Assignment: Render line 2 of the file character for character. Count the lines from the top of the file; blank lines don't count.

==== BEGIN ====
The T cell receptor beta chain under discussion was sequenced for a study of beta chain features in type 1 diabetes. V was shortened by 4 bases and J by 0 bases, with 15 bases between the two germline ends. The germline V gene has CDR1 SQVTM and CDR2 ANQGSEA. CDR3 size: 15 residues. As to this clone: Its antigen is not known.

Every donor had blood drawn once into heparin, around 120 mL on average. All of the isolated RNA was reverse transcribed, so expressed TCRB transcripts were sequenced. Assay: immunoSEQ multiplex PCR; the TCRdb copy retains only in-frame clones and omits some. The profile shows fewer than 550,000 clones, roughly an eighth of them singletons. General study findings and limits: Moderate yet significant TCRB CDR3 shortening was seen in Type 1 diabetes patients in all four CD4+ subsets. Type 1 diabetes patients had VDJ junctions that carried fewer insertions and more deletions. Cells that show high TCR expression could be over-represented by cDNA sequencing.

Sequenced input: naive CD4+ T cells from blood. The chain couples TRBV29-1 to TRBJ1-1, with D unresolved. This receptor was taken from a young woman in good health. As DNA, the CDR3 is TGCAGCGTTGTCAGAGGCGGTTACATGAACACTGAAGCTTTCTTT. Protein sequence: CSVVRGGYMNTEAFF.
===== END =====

Every donor had blood drawn once into heparin, around 120 mL on average. All of the isolated RNA was reverse transcribed, so expressed TCRB transcripts were sequenced. Assay: immunoSEQ multiplex PCR; the TCRdb copy retains only in-frame clones and omits some. The profile shows fewer than 550,000 clones, roughly an eighth of them singletons. General study findings and limits: Moderate yet significant TCRB CDR3 shortening was seen in Type 1 diabetes patients in all four CD4+ subsets. Type 1 diabetes patients had VDJ junctions that carried fewer insertions and more deletions. Cells that show high TCR expression could be over-represented by cDNA sequencing.